A review of recent instructional interventions to raise learners’ awareness of multiword units in english and some reflections on Vietnamese context

Abstract. Considerable research attention has been paid in recent years to the pervasiveness of multiword units (MWUs) such as collocations, idioms, or ready-made phrases in a language and the need to help second language (L2) learners acquire this aspect of vocabulary. However, in Vietnam, an English-as-a-Foreign-Language (EFL) context, this phenomenon has not received adequate consideration in English classrooms yet. This may explain why Vietnamese learners’ knowledge of English fixed and semi-fixed expressions is far from impressive. This article reviews recent studies on raising (L2) learners’ awareness of MWUs in search of classroom practices that can be used by Vietnamese practitioners to help their students build a sizeable repertoire of MWUs.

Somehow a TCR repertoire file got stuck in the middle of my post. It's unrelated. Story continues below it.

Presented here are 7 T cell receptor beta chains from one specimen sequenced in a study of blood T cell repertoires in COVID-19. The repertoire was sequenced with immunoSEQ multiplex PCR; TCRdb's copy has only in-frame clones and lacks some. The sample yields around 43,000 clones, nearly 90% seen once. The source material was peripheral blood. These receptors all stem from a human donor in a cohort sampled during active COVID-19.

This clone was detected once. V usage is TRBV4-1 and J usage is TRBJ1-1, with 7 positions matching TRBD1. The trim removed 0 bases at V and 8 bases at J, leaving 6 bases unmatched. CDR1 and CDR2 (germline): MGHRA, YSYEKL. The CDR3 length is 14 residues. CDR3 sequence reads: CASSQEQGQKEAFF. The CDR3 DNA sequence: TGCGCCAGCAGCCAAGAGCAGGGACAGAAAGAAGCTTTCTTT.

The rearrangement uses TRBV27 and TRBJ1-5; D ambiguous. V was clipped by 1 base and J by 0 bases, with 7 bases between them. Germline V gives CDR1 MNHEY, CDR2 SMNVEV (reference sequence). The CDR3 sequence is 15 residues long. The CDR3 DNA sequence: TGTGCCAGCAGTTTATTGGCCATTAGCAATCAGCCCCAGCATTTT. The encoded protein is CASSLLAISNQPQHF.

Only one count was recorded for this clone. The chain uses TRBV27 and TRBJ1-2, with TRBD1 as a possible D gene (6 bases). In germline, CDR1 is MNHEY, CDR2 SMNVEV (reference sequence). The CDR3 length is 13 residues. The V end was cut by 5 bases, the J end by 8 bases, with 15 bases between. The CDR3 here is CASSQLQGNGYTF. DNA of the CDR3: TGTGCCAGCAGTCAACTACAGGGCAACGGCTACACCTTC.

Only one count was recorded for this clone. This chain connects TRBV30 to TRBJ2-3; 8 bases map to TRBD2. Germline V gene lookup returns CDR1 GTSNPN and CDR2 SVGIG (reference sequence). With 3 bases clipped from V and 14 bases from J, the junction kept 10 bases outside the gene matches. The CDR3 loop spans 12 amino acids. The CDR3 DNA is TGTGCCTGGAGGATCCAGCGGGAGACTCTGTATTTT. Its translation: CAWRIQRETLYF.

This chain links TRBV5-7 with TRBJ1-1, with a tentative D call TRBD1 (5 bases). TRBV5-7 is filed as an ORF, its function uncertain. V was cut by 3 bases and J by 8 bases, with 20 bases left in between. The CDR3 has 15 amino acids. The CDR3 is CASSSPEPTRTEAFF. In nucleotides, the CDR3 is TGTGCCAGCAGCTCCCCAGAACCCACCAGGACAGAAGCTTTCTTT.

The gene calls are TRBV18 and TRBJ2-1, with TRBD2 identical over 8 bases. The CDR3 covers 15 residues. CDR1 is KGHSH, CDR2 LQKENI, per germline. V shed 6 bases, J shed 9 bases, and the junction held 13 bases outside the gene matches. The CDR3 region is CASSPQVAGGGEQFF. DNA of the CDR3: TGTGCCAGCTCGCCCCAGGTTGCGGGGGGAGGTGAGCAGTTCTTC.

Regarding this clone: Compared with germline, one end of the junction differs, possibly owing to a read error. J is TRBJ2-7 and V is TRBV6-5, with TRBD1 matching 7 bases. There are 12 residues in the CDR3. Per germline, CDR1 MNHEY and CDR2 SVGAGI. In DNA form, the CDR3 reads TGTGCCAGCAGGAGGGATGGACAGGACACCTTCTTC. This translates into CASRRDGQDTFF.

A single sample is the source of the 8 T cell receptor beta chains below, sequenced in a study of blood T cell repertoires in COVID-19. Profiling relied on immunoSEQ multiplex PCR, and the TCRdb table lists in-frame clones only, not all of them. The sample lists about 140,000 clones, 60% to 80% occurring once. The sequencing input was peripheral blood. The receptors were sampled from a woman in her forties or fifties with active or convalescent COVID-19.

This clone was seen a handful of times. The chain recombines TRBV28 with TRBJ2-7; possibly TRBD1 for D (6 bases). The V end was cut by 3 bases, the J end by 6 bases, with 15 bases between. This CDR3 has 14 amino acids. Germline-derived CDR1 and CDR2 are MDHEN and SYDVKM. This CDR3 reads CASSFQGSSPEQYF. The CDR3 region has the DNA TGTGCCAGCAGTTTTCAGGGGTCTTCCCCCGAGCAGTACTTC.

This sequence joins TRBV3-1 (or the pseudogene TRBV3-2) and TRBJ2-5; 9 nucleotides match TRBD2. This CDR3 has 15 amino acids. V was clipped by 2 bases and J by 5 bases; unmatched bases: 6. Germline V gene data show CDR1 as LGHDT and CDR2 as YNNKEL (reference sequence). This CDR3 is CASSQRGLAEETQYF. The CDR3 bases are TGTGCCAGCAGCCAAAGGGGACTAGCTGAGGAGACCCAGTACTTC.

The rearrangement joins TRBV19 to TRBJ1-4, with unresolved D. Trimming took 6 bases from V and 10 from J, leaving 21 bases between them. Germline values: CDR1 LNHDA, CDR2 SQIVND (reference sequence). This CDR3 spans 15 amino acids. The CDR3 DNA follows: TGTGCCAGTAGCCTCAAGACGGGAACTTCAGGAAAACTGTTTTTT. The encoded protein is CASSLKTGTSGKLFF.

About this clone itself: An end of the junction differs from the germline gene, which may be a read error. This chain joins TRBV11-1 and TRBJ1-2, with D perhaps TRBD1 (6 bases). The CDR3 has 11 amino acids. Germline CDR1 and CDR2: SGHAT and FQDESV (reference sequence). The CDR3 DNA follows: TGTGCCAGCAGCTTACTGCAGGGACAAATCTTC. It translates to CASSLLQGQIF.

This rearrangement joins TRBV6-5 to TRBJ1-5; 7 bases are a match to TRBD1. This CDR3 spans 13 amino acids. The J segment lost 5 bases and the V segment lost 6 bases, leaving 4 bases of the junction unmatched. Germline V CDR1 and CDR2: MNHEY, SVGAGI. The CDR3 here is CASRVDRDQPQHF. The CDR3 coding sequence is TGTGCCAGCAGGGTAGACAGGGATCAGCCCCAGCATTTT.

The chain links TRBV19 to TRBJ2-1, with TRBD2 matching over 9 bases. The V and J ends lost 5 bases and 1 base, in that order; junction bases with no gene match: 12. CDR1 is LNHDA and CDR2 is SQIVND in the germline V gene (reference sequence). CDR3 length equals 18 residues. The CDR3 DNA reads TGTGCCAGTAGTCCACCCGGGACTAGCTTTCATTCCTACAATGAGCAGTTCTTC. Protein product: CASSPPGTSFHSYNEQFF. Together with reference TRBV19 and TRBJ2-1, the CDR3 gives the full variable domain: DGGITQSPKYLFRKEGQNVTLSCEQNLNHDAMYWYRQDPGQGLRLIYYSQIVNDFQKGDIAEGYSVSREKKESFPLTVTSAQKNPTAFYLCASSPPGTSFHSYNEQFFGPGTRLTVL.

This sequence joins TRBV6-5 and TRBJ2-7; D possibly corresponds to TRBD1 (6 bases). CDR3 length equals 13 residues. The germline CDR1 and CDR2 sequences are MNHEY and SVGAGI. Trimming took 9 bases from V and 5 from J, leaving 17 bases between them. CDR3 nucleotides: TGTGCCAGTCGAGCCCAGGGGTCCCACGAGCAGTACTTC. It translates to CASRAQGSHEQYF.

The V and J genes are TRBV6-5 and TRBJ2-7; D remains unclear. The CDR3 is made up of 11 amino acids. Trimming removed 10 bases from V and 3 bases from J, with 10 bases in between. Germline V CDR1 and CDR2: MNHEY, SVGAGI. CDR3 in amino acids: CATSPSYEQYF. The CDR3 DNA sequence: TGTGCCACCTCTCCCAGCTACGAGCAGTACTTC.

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JOURNAL OF SCIENCE OF HNUE DOI: 10.18173/2354-1075.2016-0226 Educational Sci., 2016, Vol. 61, No. 11, pp. 136-142 This paper is available online at A REVIEW OF RECENT INSTRUCTIONAL INTERVENTIONS TO RAISE LEARNERS’ AWARENESS OF MULTIWORD UNITS IN ENGLISH AND SOME REFLECTIONS ON VIETNAMESE CONTEXT Bui Thi Bich Thuy English Faculty, Hanoi National University of Education Abstract.Considerable research attention has been paid in recent years to the pervasiveness of multiword units (MWUs) such as collocations, idioms, or ready-made phrases in a language and the need to help second language (L2) learners acquire this aspect of vocabulary. However, in Vietnam, an English-as-a-Foreign-Language (EFL) context, this phenomenon has not received adequate consideration in English classrooms yet. This may explain why Vietnamese learners’ knowledge of English fixed and semi-fixed expressions is far from impressive. This article reviews recent studies on raising (L2) learners’ awareness of MWUs in search of classroom practices that can be used by Vietnamese practitioners to help their students build a sizeable repertoire of MWUs. Keywords: Vocabulary, multiword units, English classrooms, EFL learners, instructional intervention. 1. Introduction The last two decades have seen a shift of applied linguistics researchers’ focus from single words to conventional word combinations carrying meanings of their own, namely multi-word units (MWUs) or lexical chunks [1] (Lewis, 1993). A growing body of research has repeatedly emphasized the ubiquity and pedagogical significance of this aspect of the lexicon ([2] Boers, Eyckmans, Kappel, Stengers, & Demecheleer, 2006; [3] Nattinger & DeCarrico, 1992; [4] Sinclair, 1991, [5] Wray, 2002). However, mastering a sizeable repertoire of MWUs is still a real challenge to second language (L2) learners [6] (Nesselhauf, 2003), particularly those in a non-immersion setting, such as an English-as-a-foreign (EFL) context like Vietnam. In addition, “though L2 teaching no longer ignores the formulaic nature of language, the exact paths to follow to better teach it are still insufficiently lit.” [7] (Meunier, 2012, p. 123). However, there is widespread agreement among pedagogues that due to limited class time, what teachers should prioritize is raising learners’ awareness of the pervasiveness of formulaic sequences through a variety of classroom activities [1](Lewis, 1993), and training them to use strategies to independently accumulate the repertoire. This paper will look at recent studies on instructional intervention into L2 learners’ multiword unit acquisition from an EFL teacher’s perspectives and reflect on how Vietnamese teachers can help their students fill this gap in their vocabulary knowledge. Received date: 27/5/2016. Published date: 20/11/2016. Contact: Bui Thi Bich Thuy, e-mail: thuyspnn@gmail.com 136 A review of recent instructional interventions to raise learners’ awareness of multiword units... 2. Content 2.1. Definition of Multi-Word Units As posited by [4] Sinclair (1991, 110-115), language may either occur as a result of a large number of complex choices in the open choice principle or in prefabricated phrases that constitute single choices according to the idiom principle. These pre-constructed phrases were later defined by [8] Erman and Warren (2000, p. 31) as “combinations of at least two words favoured by native speakers in preference to an alternative combination which could have been equivalent had there been no conventionalization”. MWUs have been characterized in the literature as exhibiting qualities such as institutionalization, fixedness, and non-compositionality. They include compounds, phrasal verbs, idioms, collocations, lexicalized sentence stems and other ready-made units. Umbrella terms include “lexical phrases” [3] (Nattinger and DeCarrico, 1992), “chunks” [9] (Boers & Lindstromberg, 2009), and “formulaic sequences” [5] (Wray, 2002). Their functions range from conversational fillers (e.g. as you already know, by the way) and conversational routines to situation evaluators (e.g. Small world!) and discourse organizers (e.g. having said that). Twomain approaches commonly adopted by researchers to identify (and categorize) MWUs are the phraseological approach and the frequency-based approach. While the former looks at the restricted substitutability of a combination (heavy rain instead of big rain), the latter is more concerned with the more-than-chance co-occurrence of words statistically measured in large language corpora such as the 450-million token Corpus of Contemporary American English (COCA) [10] (Davies, 2008) or BNC (The British National Corpus). The two methods complement one another: while the phraseological approach will take semantic characteristics of MWUs into account and distinguish, for example, between non-transparent MWUS (e.g., idioms) and transparent ones, the frequency-based approach is useful to ensure that MWUs selected for teaching are ones that are common enough to be useful additions to the students’ lexical resources. 2.2. The significance of Multi-Word Units in second language acquisition It is widely acknowledged among pedagogy-minded linguists that acquiring a good-sized lexicon of MWUs is a strongly recommended step for language learners to reach a high level of proficiency. That is because a large proportion of spoken and written native-speaker discourse is formulaic or phrasal [8] (Erman & Warren, 2000). It is this formulaic dimension of language that is believed to foster fluency in the mother tongue, as native speakers retrieve MWUs from memory as prefabricated chunks, i.e., without the need to construct messages word by word [5] (Wray, 2002). There is growing evidence that L2 learners, too, stand to gain a lot from building an adequate sufficient phraseological lexicon. For example, learners who display good mastery of MWUs tend to be perceived as more proficient language users – all else being equal – in speaking tasks [2] (Boers et al., 2006) as well as writing assignments [11] (Dai & Ding, 2010). Moreover, knowledge of lexical chunks, idioms in particular, aids L2 learners’ comprehension of the discourse they encounter. It is also likely that, if L2 learners manage to proceduralize their knowledge of MWUs, this will facilitate both their receptive and productive fluency. Cowie (1992, p.10) even asserted that, “it is impossible to perform at a level acceptable to native users, in writing or in speech, without controlling an appropriate range of multiword units” [12]. Oddities at the level of collocation are indeed known to be one of the dimensions that distinguish L2 use from L1 discourse. It is therefore not surprising that high-stakes language tests (e.g. The International English Language Testing System, IELTS) emphasize skillful and natural use of idiomatic language in their descriptors for the highest band scores. Moreover, as reported by Crossley, Salsbury, & Mcnamara (2015) [13], collocational accuracy – more so apparently than 137 Bui Thi Bich Thuy lexical richness – , is a determining factor in expert assessment of L2 learners’ oral and written competence. While there is accumulating evidence that acquiring an adequate bank of MWUs is an essential part of successful L2 acquisition, there is, unfortunately, also ample evidence that, in the absence of pedagogic intervention, L2 learners in non-immersion settings are slow to pick up MWUs [6] (Nesselhauf, 2003) In the Vietnamese context in particular, Nguyen and Webb (2016) investigated knowledge of verb-noun and adjective-noun collocations at the first three 1,000 word frequency levels among 100 Vietnamese university students majoring in English [14]. The research findings indicated very limited knowledge of collocations. Although further studies still need to be carried out among Vietnamese EFL learners to provide a more profound insight into their awareness and knowledge of MWUs, these two explanations for Vietnamese learners’ shortcomings might be taken into consideration. First, they may not have sufficient exposure to MWUs and may have difficulty understanding them in authentic contexts [15] (Tran, 2012). Also, although some recently published textbooks have paid more attention to the collocational behavior of words, not all kinds of exercises are beneficial to learners [16] (Boers, Demecheleer, Coxhead, & Webb, 2014). Second, both Vietnamese teachers and learners may lack adequate awareness of the significance of MWUs in language acquisition. Consequently, single vocabulary items are still the main focus of English teaching and learning in Vietnam. It follows, then, that pedagogical interventions to stimulate the acquisition of MWUs in Vietnam would be welcome. 2.3. What recent studies suggest and what Vietnamese teachers can do Influential publications in the 1990s that called for more attention to formulaic language in language teaching were [3] Nattinger and DeCarrio (1992) and [1] Lewis (1993). Since then, a growing number of studies have explored the effects of pedagogic interventions with a focus on various kinds of MWUs, including collocations and idioms (e.g., [17] Boers, Demecheleer, & Eyckmans, 2004; [18] Chan & Liou, 2005; [19] Peters, 2009; [20] Stengers & Boers, 2015; [21] Sun & Wang, 2003; [22] Web & Kagimoto, 2009). Many of the above-mentioned studies have evaluated methods of explicit instruction and the development of materials for intentional learning of MWUs. However, owing to the limited class time and the sheer number of MWUs, explicit instruction and intentional study alone cannot suffice. As is the case with vocabulary more generally, a substantial part of MWU acquisition will have to rely on opportunities for incidental learning, that is, learning as a by-product, so to speak, of communicative, meaning-focused activities, and on efforts to equip learners with strategies that foster autonomous learning. An essential feature of learner autonomy in MWU learning from textual input is a general awareness of the formulaic dimension of discourse. This general awareness can be fostered explicitly either during lessons or in small workshops and seminars. In an exam-oriented teaching and learning culture like Vietnam, learners will possibly feel the need to acquire a sufficient bank of MWUs and feel motivated to practice using them if they realize that this knowledge can improve their scores in various English proficiency tests. Alternatively, students’ attention can be directed to particular instances of MWUs during classroom activities. Quite a few such activities have been put to the test in literature and these are those I would propose to be further explored by teachers in Vietnam. a. Typographically enhance multi-word units in reading texts It has been argued that when learners encounter a new word string, it must be hard for them to determine on the basis of their intuition whether it may be a word string worth attending to. 138 A review of recent instructional interventions to raise learners’ awareness of multiword units... Besides, when learners decide to look up a word string in a dictionary or in online resources, such as a corpus, they may find this far less straightforward (even) than applied linguists (e.g., [23] Wu, Witten, & Franken, 2010). Therefore, it is suggested that a lot of time could be saved and more MWU learning may occur if instances of useful MWUs in texts are pointed out to the learners. A relatively straightforward way of doing this is the use of textual or typographic enhancement. MWUs can be made salient in texts through underlining, bolding, etc. A fair number of studies have furnished evidence that is favourable of this text manipulation ([19] Peters, 2009; [24] Szudarski & Carter, 2014). In the textbooks currently used in Vietnam such as Life, New Cutting Edge, English Files, or New Solutions, vocabulary items are not always highlighted or underlined, and very few of the typographically enhanced items are MWUs. Meanwhile, additional reading materials are chosen from different resources including both authentic ones and exam preparation books. Teachers can draw students’ attention to some MWUs worth learning in these reading texts by underlining or highlighting them. While Vietnamese learners’ exposure to authentic language is limited, the materials available should be made the best use of. Students are likely to be curious about items that are made salient in the texts and this curiosity may hopefully lead to more engagement with the items by trying to guess their meanings from contexts (in the case of non-transparent MWUs) or looking them up. This engagement, in turn, may help leave clearer traces of the phrases in learners’ minds. However, teachers should be cautious not to typographically enhance too much in a text. Otherwise, the effect of arousing students’ curiosity can be compromised. b. Organize ‘text-chunking’ activities to complement reading comprehension According to [25] Lewis (1997), learners’ awareness of MWUs can be fostered through so-called text-chunking activities, where students themselves screen authentic texts for instances of MWUs. The outcome of their MWU identification is then compared with their peers’ selection and/or verified by the teacher. Online dictionaries and corpora (e.g., COCA) are now available for learners to help ascertain the MWU status of encountered word strings. The effectiveness of regular text-chunking activities was investigated by [26] Jones and Haywood (2004), [2] Boers et al. (2006), and [27] Stengers et al. (2010), with rather mixed results. However, these studies did not explore the potential of the aforementioned online resources in helping learners themselves to identify MWUs. The benefits of learner-autonomous ‘text chunking’ might be enhanced if students were taught to test their intuitions against information sought in online dictionaries and corpora. For example, Vietnamese teachers may have students, either individually or in groups, identify possible MWUs in reading texts after they have familiarized themselves with their content (i.e., after having tackled comprehension questions, topic discussions, or information-gap activities). In this ‘text-chunking’ activity, students will have a chance to step back and peruse the texts for phrases that interest them and that they feel the need to learn to enrich their repertoire. When given proper guidance, students can then verify the quality of their resulting MWU lists with the aid of resources such as (online) dictionaries and – as part of collaborative learning – share these lists with their peers. There are not necessarily right or wrong answers in this task as long as students are engaged with the linguistic aspects of the reading texts. Another thing worth mentioning is that this activity can be made a homework task with listening transcripts which probably contain more potential MWUs. In Vietnam, although this method has, to a small extent, been carried out by some teachers, either the phrases are pointed out by the teachers themselves or there are no discussions afterwards. Organize ‘phrases-of-the-week’ sharing sessions in speaking or writing lessons. Students may think harder about the right choice of words when they write in the target language. With EFL students, writing may ignite more consideration as the pressure for 139 Bui Thi Bich Thuy spontaneous production is less. Therefore, it is possibly beneficial if each week a proportion of class time is devoted to students’ sharing a certain number of phrases they find interesting in different texts they encounter throughout the week. This sharing may include various aspects of the MWUs such as their forms, their meanings, their translations in Vietnamese (if possible), some contexts they are used in, and the presenters’ sentences with the MWUs. Geluso & Yamaguchi’s [28] (2014) study employed a data-driven learning approach in which students were free to choose authentic materials of their favorite topics in preparation for created conversations. Besides, students were asked to use COCA to investigate words and phrases they encounter in the reading materials. Intriguing combinations were noted down and shared in weekly 30-minute student-led lessons. The findings indicated that this was a useful and effective classroom practice. It is worth noting as a word of caution that corpora may not be optimally user-friendly and may thus be off-putting to language learners. Proper prior training in the use of such online resources is probably essential. One objective of this sharing activity is to make students take more responsibility for their ownMWUdevelopment and learn from one another. At the same time, it contributes to the forming of students’ habits to mine language resources at hand for fruitful vocabulary items, especially MWUs. c. Exploit available multi-word unit lists It may be a convenient choice for EFL teachers in Vietnam to take advantage of available lists of MWUs that have become available in the literature. Examples are Liu’s (2011) [29] list of most frequently-used multi-word constructions in academic written English, or Simpson-Vlach and Ellis’s (2010) [30] academic formulas list. These lists have been made on the basis of frequency in large corpora like BNC or COCA. In other words, these are collections of the most common phrases and constructions in contemporary English. Such lists may inform teachers about which MWUs will be particularly useful to their students, and thus help them select MWUs for inclusion in their course materials. One of the drawbacks in using these lists is the lack of meaningful contexts including the MWUs. However, teachers may create tasks in which students study the lists and produce either spoken or written sentences with the phrases or constructions they find intriguing. For example, for academic writing, students may consult the Academic Phrasebank from the University of Manchester ( for academic discourse devices. d. Use text reconstruction activities, such as dictogloss, with an added focus on multi-word units Dictogloss is known as a classroom dictation activity where learners are required to reconstruct a short text by listening and noting down key words, which are then used as a base for reconstruction. In some cases, the listening activity may be changed to a reading one. Lindstromberg, Eyckmans & Connabeer (2016) [31] compared the effectiveness of two different conditions of dictogloss. In the standard condition, students read a text four times and re-built it on a blank page. In the modified condition, each student received a worksheet with targeted MWUs from the text in the order of their occurrence. A post-test indicated better recall of the MWUs in the latter condition. This study may encourage Vietnamese teachers to organize more dictogloss activities in English classrooms, especially when this practice can be beneficial both as an individual, a pairwork, or a groupwork activity. 3. Conclusion Innovative ideas for classroom practice in fostering learners’ awareness and ultimately autonomous learning in MWU acquisition are in no way limited to those mentioned in this article. 140 A review of recent instructional interventions to raise learners’ awareness of multiword units... It is hoped that more suggestions will be proposed and put to the test by Vietnamese practitioners to improve their students’ language comprehension, fluency and accuracy through an enriched repertoire of MWUs. Acknowledgements. I would like to express my sincere thanks to Associate Professor Frank Boers from Victoria University of Wellington, New Zealand for all his invaluable suggestions and review du